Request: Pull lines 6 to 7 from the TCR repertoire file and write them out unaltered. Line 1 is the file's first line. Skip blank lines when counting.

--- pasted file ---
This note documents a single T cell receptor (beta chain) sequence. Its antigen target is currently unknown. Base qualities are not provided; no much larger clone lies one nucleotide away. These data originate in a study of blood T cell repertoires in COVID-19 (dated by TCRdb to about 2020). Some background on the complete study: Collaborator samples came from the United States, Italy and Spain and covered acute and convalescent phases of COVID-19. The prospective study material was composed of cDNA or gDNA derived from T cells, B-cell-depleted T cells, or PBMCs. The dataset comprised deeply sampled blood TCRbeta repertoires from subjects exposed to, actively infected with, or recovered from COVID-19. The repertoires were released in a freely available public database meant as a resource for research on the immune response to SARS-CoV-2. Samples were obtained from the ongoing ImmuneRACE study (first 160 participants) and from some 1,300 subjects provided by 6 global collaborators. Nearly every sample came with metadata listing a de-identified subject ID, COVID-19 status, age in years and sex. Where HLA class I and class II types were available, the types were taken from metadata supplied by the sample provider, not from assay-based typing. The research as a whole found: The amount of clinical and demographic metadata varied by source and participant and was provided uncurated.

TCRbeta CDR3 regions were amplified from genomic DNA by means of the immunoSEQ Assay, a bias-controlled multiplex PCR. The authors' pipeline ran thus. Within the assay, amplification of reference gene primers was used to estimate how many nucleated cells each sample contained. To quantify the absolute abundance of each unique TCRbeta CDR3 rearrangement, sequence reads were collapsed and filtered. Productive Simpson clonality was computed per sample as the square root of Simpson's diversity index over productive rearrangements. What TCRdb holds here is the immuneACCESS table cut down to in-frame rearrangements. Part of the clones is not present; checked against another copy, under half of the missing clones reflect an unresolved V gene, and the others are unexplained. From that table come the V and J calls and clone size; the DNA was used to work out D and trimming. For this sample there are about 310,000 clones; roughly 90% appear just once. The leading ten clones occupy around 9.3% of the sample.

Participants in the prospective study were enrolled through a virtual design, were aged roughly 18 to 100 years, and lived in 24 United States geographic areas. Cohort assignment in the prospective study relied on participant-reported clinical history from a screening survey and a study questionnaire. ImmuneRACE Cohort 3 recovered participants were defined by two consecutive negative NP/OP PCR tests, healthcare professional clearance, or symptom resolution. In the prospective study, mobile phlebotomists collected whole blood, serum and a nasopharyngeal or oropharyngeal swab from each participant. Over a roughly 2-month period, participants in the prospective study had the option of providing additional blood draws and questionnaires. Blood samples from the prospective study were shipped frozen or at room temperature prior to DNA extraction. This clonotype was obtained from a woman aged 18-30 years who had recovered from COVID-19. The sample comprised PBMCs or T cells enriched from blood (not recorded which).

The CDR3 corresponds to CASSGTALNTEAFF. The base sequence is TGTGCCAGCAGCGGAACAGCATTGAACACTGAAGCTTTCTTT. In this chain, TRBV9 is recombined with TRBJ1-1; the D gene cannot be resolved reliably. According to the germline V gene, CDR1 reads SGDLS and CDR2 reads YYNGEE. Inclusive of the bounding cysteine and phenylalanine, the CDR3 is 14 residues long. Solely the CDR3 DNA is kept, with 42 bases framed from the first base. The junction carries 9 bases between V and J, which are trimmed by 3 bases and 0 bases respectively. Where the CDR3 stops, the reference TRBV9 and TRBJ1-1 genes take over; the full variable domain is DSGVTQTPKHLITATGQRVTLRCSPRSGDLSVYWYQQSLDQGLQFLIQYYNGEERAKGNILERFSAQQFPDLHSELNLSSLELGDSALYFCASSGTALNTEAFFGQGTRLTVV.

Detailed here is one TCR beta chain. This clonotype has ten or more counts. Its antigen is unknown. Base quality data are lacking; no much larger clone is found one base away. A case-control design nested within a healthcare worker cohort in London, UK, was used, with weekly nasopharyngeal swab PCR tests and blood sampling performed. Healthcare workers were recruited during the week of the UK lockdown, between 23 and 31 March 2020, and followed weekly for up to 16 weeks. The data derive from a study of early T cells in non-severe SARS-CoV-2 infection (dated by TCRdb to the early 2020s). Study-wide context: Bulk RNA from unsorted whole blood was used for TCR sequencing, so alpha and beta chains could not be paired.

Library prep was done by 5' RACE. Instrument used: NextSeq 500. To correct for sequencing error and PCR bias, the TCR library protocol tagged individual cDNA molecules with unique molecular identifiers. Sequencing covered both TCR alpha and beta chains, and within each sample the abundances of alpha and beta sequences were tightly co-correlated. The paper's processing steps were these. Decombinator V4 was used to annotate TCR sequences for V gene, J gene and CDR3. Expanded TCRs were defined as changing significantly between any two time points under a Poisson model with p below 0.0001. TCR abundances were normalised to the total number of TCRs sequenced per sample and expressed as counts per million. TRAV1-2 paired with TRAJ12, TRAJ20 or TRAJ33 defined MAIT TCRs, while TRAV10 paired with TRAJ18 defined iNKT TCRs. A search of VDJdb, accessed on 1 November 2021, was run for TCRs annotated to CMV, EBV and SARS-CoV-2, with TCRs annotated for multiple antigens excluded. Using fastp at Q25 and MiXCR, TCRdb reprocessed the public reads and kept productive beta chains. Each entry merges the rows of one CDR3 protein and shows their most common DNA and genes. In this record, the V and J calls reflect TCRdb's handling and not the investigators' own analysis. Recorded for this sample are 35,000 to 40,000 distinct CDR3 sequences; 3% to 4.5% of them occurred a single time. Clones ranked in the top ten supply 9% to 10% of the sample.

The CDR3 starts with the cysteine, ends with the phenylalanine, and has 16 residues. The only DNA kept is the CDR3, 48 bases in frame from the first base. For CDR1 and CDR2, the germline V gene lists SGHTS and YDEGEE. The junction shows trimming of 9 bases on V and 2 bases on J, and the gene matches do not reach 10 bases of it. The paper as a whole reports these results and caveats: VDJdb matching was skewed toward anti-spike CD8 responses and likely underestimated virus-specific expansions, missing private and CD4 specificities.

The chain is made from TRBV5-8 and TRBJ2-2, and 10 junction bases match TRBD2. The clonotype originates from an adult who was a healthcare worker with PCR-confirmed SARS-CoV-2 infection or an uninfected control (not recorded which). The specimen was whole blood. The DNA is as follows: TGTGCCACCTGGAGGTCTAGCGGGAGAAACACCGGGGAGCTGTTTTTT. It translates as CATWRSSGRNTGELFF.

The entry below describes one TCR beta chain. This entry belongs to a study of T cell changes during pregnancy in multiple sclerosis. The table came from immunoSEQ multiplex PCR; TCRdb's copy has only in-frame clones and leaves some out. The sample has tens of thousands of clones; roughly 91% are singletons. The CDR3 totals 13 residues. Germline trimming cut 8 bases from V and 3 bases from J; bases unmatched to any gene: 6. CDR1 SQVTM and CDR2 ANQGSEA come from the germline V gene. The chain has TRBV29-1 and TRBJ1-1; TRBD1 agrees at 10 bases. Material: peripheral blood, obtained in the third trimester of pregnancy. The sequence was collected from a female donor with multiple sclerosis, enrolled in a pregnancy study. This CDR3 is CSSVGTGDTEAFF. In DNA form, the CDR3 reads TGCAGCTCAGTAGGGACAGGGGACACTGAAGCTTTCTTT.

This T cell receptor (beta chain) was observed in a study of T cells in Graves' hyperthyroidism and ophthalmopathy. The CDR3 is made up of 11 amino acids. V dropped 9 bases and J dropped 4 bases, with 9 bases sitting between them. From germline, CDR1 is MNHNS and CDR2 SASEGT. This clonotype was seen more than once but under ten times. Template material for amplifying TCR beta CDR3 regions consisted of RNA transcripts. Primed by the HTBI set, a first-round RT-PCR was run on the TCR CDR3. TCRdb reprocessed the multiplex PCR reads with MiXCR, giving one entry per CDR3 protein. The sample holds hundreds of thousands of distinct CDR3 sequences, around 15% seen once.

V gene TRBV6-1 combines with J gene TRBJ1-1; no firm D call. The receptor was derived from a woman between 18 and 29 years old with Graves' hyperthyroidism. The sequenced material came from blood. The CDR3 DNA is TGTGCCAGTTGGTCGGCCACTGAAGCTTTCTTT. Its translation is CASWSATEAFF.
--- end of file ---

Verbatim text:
Library prep was done by 5' RACE. Instrument used: NextSeq 500. To correct for sequencing error and PCR bias, the TCR library protocol tagged individual cDNA molecules with unique molecular identifiers. Sequencing covered both TCR alpha and beta chains, and within each sample the abundances of alpha and beta sequences were tightly co-correlated. The paper's processing steps were these. Decombinator V4 was used to annotate TCR sequences for V gene, J gene and CDR3. Expanded TCRs were defined as changing significantly between any two time points under a Poisson model with p below 0.0001. TCR abundances were normalised to the total number of TCRs sequenced per sample and expressed as counts per million. TRAV1-2 paired with TRAJ12, TRAJ20 or TRAJ33 defined MAIT TCRs, while TRAV10 paired with TRAJ18 defined iNKT TCRs. A search of VDJdb, accessed on 1 November 2021, was run for TCRs annotated to CMV, EBV and SARS-CoV-2, with TCRs annotated for multiple antigens excluded. Using fastp at Q25 and MiXCR, TCRdb reprocessed the public reads and kept productive beta chains. Each entry merges the rows of one CDR3 protein and shows their most common DNA and genes. In this record, the V and J calls reflect TCRdb's handling and not the investigators' own analysis. Recorded for this sample are 35,000 to 40,000 distinct CDR3 sequences; 3% to 4.5% of them occurred a single time. Clones ranked in the top ten supply 9% to 10% of the sample.

The CDR3 starts with the cysteine, ends with the phenylalanine, and has 16 residues. The only DNA kept is the CDR3, 48 bases in frame from the first base. For CDR1 and CDR2, the germline V gene lists SGHTS and YDEGEE. The junction shows trimming of 9 bases on V and 2 bases on J, and the gene matches do not reach 10 bases of it. The paper as a whole reports these results and caveats: VDJdb matching was skewed toward anti-spike CD8 responses and likely underestimated virus-specific expansions, missing private and CD4 specificities.